From Wikipedia, the free encyclopedia
IndustryOnline travel services
Founded1986; 37 years ago (1986) in Honolulu, Hawaii
FounderMichael J. Hartley
Sandra Hartley
Key people
Barney Harford
(President & CEO)
Marsha C. Williams (CFO)
Mike Nelson (COO)
ParentExpedia Group

CheapTickets is an online travel services company focusing on the leisure market, offering airline tickets, hotel and vacation rentals, rental cars, customized vacation packages, and cruises. CheapTickets was a wholly owned subsidiary of Orbitz Worldwide, Inc., and with Expedia Inc.'s purchase of Orbitz, it is now a subsidiary of Expedia Group.


CheapTickets was founded in 1986 in Honolulu, Hawaii by Michael and Sandra Hartley when inter-island carrier Mid Pacific Air gave 3,000 tickets to Hartley's employer at the time, advertising firm Regency Media, as payment for its services at the time Regency closed its Honolulu branch. The tickets were advertised via newspaper classified ads and sold out in two weeks. The company grew into an airline ticket consolidator, acquiring seats from airlines at rates low enough to allow the company to resell them at fares lower than the airline's normal published airfares.[1]

It opened its first call center in Honolulu in 1987, and would later open call centers in Colorado Springs, Colorado; Lakeport, California; Los Angeles, California; and Tampa, Florida.[2] It launched its web site in 1997, becoming a pioneer in Internet travel sales.[3] The company operated brick and mortar agency locations in Hawaii, California, New York, and Washington, which were closed by the end of 2003, by which time they accounted for 2 percent of the company's business.[1][4]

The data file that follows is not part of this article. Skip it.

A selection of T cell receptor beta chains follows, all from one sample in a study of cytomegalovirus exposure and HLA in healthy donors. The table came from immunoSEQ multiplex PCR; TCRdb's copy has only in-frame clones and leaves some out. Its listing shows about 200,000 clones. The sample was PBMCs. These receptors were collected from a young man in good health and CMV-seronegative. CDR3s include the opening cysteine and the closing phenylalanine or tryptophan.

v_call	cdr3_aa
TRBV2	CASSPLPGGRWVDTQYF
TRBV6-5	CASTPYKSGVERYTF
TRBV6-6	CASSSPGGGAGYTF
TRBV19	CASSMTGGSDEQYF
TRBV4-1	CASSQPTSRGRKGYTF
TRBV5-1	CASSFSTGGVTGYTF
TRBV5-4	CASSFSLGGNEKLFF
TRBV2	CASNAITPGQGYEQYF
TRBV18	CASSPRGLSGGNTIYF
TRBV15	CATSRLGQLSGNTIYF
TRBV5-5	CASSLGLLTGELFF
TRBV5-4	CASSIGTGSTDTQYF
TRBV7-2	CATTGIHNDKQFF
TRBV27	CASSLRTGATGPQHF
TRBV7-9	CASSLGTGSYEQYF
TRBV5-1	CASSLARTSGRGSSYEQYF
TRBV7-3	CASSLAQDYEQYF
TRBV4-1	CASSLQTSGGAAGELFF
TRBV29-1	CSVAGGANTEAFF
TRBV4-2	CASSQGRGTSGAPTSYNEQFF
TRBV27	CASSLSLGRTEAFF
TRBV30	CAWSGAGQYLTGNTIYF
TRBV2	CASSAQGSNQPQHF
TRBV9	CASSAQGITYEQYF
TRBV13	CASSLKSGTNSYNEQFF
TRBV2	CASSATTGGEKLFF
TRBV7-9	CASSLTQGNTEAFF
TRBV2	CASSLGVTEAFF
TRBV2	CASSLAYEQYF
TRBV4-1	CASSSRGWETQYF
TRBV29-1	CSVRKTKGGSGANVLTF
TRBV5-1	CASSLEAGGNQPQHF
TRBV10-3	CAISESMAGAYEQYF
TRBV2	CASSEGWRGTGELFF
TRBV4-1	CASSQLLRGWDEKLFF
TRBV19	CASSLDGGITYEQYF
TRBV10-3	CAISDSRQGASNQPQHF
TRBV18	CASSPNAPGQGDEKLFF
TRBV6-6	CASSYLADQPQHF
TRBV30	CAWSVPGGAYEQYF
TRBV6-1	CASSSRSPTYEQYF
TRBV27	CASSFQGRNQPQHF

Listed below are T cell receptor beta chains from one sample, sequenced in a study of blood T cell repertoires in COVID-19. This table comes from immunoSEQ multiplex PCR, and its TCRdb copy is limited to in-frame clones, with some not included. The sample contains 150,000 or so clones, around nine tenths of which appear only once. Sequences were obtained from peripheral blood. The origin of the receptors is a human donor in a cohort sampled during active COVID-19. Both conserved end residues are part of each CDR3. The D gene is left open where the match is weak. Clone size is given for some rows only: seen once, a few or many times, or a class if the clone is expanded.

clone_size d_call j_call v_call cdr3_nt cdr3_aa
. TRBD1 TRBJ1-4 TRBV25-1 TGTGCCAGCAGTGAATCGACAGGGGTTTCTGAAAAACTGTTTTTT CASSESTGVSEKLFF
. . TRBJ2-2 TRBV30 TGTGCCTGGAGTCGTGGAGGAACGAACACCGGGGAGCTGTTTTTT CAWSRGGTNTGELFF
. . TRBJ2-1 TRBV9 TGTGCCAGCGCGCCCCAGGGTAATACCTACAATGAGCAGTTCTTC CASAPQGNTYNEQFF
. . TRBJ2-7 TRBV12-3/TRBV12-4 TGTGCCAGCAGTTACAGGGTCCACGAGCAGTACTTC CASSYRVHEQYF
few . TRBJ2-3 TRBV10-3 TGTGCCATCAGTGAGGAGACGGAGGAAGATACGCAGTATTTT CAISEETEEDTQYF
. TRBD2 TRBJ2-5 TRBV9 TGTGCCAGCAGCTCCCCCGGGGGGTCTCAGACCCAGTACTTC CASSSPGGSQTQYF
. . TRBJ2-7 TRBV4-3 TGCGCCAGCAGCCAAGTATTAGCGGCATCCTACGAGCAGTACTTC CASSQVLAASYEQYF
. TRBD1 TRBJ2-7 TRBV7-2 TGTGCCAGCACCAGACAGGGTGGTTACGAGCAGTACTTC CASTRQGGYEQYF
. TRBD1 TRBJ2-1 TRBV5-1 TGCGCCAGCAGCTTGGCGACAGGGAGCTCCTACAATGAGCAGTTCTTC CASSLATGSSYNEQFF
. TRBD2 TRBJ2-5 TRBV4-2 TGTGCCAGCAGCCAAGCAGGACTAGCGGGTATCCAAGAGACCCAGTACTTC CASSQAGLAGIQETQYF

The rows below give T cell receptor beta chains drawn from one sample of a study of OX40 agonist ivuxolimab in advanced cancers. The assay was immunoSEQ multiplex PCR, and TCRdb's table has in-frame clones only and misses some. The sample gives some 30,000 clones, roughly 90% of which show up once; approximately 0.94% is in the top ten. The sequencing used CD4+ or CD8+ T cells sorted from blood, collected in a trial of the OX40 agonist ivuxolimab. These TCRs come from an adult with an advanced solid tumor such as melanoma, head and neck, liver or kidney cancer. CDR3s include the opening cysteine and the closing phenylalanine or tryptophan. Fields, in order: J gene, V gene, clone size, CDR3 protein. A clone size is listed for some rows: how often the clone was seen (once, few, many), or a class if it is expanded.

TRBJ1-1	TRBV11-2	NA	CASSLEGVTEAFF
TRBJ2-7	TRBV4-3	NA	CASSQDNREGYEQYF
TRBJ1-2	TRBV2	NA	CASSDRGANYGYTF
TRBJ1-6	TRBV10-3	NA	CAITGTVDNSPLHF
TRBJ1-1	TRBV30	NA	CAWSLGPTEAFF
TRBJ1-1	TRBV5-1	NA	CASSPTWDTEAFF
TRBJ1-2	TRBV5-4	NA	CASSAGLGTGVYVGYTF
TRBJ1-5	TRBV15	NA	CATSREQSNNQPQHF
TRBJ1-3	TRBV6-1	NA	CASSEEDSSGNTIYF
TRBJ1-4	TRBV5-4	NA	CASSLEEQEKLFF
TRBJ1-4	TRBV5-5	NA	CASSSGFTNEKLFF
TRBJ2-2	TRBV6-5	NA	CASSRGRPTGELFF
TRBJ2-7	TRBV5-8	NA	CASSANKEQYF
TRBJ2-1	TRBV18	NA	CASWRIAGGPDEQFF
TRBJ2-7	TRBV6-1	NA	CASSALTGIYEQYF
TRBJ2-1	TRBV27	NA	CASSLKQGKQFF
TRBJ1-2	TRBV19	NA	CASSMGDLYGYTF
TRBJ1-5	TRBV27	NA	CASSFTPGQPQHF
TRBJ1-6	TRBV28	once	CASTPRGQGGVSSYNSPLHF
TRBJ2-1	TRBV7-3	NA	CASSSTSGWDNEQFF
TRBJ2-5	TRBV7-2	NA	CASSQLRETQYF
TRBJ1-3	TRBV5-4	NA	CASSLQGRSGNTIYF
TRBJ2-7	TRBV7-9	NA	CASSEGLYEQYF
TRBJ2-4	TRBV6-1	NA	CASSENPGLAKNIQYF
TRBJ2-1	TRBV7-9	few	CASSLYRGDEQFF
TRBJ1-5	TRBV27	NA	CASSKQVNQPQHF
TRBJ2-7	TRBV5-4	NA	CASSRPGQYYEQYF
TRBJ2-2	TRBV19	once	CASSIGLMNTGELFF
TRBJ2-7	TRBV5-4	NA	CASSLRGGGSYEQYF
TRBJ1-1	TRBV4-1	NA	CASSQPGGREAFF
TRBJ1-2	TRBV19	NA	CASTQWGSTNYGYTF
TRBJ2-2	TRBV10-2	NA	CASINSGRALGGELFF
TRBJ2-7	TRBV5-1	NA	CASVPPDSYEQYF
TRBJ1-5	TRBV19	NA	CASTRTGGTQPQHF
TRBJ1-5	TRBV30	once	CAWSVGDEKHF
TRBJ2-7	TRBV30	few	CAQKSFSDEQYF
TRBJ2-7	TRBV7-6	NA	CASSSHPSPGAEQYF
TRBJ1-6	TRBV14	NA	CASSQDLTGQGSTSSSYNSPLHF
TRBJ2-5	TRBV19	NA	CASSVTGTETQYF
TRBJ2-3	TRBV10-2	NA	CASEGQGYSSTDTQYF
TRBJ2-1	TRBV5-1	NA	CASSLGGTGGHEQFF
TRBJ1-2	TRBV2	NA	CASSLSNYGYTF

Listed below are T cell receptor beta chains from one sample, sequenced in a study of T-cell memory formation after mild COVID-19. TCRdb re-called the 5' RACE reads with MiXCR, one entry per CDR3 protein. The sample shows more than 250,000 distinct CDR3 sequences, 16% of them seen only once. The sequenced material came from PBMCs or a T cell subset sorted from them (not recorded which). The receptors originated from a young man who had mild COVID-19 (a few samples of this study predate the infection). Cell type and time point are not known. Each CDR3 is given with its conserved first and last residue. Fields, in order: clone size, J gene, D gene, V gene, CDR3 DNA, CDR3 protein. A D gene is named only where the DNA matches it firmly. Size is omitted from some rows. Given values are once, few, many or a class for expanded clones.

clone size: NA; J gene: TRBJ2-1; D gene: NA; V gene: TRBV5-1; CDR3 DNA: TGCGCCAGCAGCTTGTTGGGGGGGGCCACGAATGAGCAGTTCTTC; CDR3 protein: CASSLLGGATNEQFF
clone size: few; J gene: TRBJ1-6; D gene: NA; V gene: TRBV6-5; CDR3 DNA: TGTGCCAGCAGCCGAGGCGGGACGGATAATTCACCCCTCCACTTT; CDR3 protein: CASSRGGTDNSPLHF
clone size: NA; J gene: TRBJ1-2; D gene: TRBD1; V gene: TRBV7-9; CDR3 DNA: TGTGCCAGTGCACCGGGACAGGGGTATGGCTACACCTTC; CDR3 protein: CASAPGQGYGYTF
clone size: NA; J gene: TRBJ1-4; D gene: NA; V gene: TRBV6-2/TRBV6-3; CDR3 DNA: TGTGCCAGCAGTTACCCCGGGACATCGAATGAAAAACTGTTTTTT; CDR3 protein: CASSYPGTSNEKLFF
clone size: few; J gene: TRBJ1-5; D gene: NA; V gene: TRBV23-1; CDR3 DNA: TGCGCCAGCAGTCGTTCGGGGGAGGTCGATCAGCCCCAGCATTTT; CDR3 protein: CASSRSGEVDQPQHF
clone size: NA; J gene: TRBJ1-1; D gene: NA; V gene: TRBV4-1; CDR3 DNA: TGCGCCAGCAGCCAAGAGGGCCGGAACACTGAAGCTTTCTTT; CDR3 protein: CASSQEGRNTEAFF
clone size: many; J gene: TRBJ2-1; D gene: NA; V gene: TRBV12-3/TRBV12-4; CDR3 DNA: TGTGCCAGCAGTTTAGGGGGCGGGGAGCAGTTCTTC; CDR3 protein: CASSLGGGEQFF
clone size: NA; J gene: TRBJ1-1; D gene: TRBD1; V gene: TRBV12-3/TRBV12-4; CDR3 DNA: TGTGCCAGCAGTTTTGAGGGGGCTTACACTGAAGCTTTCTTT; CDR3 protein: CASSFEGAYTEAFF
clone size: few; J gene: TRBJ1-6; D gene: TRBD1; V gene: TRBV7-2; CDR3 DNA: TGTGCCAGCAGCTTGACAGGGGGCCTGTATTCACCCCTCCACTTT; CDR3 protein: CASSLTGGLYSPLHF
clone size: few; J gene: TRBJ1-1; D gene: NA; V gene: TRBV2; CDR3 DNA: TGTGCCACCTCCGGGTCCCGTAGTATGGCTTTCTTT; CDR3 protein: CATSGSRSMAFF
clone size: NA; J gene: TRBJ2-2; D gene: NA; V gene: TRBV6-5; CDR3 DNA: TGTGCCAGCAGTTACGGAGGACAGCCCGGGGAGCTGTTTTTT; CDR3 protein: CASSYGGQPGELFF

The company was acquired in 2000 by Cendant. In July 2006, it was included, with the sale of Travelport to the Blackstone Group, as part of their Travel Distribution Services Division that later became Orbitz Worldwide, Inc.[5][6]

In 2009, Orbitz was sued by the state of New Jersey for alleged violations of the state's Consumer Fraud Act relating to tickets offered for sale on CheapTickets Exchange for a Bruce Springsteen concert prior to the first public sale date. The company successfully claimed immunity under Section 230 of the Communications Decency Act, and Milgram v. Orbitz was dismissed.[7]


  1. ^ a b Torres-Kitamura, Maria (September 1996). "Up, up and away". Hawaii Business. Retrieved 2006-12-20.
  2. ^ Staff writer (2001-06-05). "Business Briefs". Honolulu Star-Bulletin. Retrieved 2006-12-20.
  3. ^ Lynch, Russ (2001-08-13). "Cheap Tickets bought out". Honolulu Star-Bulletin. Retrieved 2006-12-20.
  4. ^ Lynch, Russ (2001-08-02). "Cheap Tickets' profits plunge 76 percent". Honolulu Star-Bulletin. Retrieved 2006-12-20.
  5. ^ Gelsi, Steve (2007-05-10). "Orbitz files second IPO, eyes $750 mln". MarketWatch. Retrieved 2007-10-22.
  6. ^ "About CheapTickets". 2006. Archived from the original on 2006-12-19. Retrieved 2006-12-20.
  7. ^ Branch Jr., Alfred (September 1, 2010). "New Jersey court dismisses case against TicketNetwork and Orbitz over alleged 'phantom tickets'". TicketNews. Retrieved January 10, 2012.

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